17
$\begingroup$

Does there exist a differentiable bijection $f: \mathbb{R} \rightarrow \mathbb{R}$ such that $f'(x) = f^{-1}(x)$ ?

$\endgroup$
  • $\begingroup$ Motivated by your question, I asked the following question, in case you might be interested. $\endgroup$ – Dejan Govc Jan 15 '13 at 20:23
20
$\begingroup$

No such bijection exists.

Let $f\colon\mathbb{R}\to\mathbb{R}$ be a differentiable bijection. Then $f$ is increasing or decreasing. If $f$ is increasing, then $f'(x)\ge0$ for all $x\in\mathbb{R}$, while if $f$ is decreasing then $f'(x)\le0$ for all $x\in\mathbb{R}$. If $f'=f^{-1}$, then $f^{-1}(x)\ge0$ or $f^{-1}(x)\le0$ for all $x\in\mathbb{R}$, contradicting the fact that $f$, and hence $f^ {-1}$, is a bijection.

$\endgroup$
  • $\begingroup$ Possible counterpoint? What about $f(x)=x^{\phi}*\phi^{1-\phi}$ where $\phi$ is the Golden Ratio. (I stole this solution from mathoverflow.net/questions/34052/function-satisfying-f-1-f/…) $\endgroup$ – Platatat Apr 22 '14 at 4:58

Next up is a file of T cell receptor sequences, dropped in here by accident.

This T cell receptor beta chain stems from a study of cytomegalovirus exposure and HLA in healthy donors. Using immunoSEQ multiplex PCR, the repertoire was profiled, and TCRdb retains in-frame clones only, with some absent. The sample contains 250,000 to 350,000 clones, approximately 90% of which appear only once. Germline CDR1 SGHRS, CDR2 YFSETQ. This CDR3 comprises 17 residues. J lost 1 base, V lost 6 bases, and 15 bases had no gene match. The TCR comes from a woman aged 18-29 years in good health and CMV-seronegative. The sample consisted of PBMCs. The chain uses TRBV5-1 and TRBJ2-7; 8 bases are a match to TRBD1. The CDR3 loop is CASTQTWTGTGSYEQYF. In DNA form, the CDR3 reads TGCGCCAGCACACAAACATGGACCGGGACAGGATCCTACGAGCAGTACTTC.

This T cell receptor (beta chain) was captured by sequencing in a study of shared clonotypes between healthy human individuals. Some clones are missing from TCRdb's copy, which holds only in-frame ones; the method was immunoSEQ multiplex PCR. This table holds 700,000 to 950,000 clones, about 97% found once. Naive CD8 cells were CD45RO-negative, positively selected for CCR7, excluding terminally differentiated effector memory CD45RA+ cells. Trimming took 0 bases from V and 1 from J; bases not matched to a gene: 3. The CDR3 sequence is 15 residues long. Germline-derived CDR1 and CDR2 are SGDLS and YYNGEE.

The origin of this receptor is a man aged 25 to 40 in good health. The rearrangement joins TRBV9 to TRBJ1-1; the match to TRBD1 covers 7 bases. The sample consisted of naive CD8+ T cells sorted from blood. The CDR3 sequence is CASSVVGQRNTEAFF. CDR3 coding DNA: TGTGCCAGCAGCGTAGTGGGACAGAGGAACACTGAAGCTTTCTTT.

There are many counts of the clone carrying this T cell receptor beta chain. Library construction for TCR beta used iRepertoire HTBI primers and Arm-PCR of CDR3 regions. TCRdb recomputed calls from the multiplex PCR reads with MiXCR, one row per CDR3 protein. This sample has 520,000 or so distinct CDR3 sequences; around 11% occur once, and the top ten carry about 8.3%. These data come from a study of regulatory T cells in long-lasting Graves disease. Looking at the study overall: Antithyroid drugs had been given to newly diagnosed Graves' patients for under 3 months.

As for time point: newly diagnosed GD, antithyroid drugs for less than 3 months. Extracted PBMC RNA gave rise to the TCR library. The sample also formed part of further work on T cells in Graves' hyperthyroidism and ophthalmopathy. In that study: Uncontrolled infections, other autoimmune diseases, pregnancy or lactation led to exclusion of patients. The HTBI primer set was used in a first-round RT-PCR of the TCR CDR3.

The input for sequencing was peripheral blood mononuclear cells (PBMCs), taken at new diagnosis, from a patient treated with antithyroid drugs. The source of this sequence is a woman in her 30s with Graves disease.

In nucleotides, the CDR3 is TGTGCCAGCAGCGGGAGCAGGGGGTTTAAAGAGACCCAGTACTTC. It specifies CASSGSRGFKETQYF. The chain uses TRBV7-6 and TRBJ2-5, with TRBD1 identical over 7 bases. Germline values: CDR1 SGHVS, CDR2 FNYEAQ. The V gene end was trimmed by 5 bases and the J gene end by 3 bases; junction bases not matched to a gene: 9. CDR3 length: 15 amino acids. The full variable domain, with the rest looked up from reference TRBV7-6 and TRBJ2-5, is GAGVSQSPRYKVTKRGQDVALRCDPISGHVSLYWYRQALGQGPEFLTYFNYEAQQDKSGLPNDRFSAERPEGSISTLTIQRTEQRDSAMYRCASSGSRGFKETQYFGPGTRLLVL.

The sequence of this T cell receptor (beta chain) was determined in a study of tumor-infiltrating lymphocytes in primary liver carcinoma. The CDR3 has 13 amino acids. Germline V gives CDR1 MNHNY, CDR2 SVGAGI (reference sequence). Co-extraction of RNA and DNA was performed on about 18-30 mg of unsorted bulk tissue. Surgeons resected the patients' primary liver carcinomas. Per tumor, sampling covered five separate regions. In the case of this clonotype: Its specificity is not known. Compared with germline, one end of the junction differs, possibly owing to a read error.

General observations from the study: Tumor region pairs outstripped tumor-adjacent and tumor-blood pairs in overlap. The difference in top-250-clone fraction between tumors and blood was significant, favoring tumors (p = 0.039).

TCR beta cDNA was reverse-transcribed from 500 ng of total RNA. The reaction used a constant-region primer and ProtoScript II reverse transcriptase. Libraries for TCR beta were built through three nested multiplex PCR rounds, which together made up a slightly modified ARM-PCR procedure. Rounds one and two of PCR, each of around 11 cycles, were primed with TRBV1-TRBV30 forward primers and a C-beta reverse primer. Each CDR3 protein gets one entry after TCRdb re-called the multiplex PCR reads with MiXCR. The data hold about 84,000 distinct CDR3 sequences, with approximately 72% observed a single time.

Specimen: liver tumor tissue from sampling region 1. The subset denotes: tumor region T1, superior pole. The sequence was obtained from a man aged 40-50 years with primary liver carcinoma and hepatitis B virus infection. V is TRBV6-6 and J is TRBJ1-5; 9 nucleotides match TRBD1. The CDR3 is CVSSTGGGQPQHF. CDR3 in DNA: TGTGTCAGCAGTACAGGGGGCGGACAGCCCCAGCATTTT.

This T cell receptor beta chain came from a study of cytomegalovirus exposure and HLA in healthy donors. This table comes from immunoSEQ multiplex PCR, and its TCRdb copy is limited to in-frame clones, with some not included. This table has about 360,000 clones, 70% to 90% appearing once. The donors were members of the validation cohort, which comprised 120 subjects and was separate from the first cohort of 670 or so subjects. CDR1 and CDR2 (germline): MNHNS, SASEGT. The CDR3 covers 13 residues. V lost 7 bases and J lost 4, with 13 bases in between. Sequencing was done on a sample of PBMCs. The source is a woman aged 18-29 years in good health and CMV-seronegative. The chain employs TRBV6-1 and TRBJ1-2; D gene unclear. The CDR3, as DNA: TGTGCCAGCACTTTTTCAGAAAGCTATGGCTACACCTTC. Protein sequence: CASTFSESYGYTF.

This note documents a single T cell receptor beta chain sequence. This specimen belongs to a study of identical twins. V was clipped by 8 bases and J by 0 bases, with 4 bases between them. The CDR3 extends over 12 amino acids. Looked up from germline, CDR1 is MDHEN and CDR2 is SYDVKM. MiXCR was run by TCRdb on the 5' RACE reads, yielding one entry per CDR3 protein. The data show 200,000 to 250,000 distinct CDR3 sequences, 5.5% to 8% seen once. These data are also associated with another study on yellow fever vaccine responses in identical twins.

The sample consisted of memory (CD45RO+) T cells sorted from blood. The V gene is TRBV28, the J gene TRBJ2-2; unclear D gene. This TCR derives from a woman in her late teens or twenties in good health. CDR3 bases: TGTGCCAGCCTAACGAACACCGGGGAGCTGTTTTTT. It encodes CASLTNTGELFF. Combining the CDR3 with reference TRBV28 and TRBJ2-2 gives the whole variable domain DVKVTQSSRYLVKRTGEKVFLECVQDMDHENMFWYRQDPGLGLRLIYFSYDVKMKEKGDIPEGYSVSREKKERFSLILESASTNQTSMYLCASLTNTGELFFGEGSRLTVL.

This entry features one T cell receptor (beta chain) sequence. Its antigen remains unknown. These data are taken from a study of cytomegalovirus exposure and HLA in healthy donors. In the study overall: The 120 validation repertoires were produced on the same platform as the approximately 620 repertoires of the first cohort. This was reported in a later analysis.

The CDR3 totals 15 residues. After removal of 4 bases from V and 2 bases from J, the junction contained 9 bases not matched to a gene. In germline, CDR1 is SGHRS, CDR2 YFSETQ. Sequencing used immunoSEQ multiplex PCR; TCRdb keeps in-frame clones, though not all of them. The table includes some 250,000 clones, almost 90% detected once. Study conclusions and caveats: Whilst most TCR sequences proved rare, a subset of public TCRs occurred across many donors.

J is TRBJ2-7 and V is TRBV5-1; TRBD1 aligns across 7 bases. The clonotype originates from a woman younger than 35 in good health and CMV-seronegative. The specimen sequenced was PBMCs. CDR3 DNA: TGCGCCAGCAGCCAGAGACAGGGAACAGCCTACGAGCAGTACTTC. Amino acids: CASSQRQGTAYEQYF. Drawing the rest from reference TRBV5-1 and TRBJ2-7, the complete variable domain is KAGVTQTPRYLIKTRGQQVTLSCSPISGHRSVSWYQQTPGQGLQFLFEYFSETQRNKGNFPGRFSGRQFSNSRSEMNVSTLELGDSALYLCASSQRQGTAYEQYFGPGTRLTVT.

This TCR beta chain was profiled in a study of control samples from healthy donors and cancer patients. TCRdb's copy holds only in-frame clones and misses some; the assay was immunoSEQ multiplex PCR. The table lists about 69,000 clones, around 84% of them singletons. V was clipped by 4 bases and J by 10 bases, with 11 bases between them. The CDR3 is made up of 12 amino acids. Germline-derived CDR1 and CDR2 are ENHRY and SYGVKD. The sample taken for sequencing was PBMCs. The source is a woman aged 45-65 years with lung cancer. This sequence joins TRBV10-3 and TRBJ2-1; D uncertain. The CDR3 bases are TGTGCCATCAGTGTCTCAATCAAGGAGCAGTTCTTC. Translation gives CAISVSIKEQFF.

• $\begingroup$ $f$ is a bijection satisfying $f'=f^{-1}$ on $(0,\infty)$. When considered as a bijection fron $\mathbb{R}$ to itself, it has to be defined as $-f(|x|)$ for $x<0$, and then $f'(x)>0$ for all $x$. $\endgroup$ – Julián Aguirre Apr 23 '14 at 9:42

Your Answer

By clicking “Post Your Answer”, you agree to our terms of service, privacy policy and cookie policy

Not the answer you're looking for? Browse other questions tagged or ask your own question.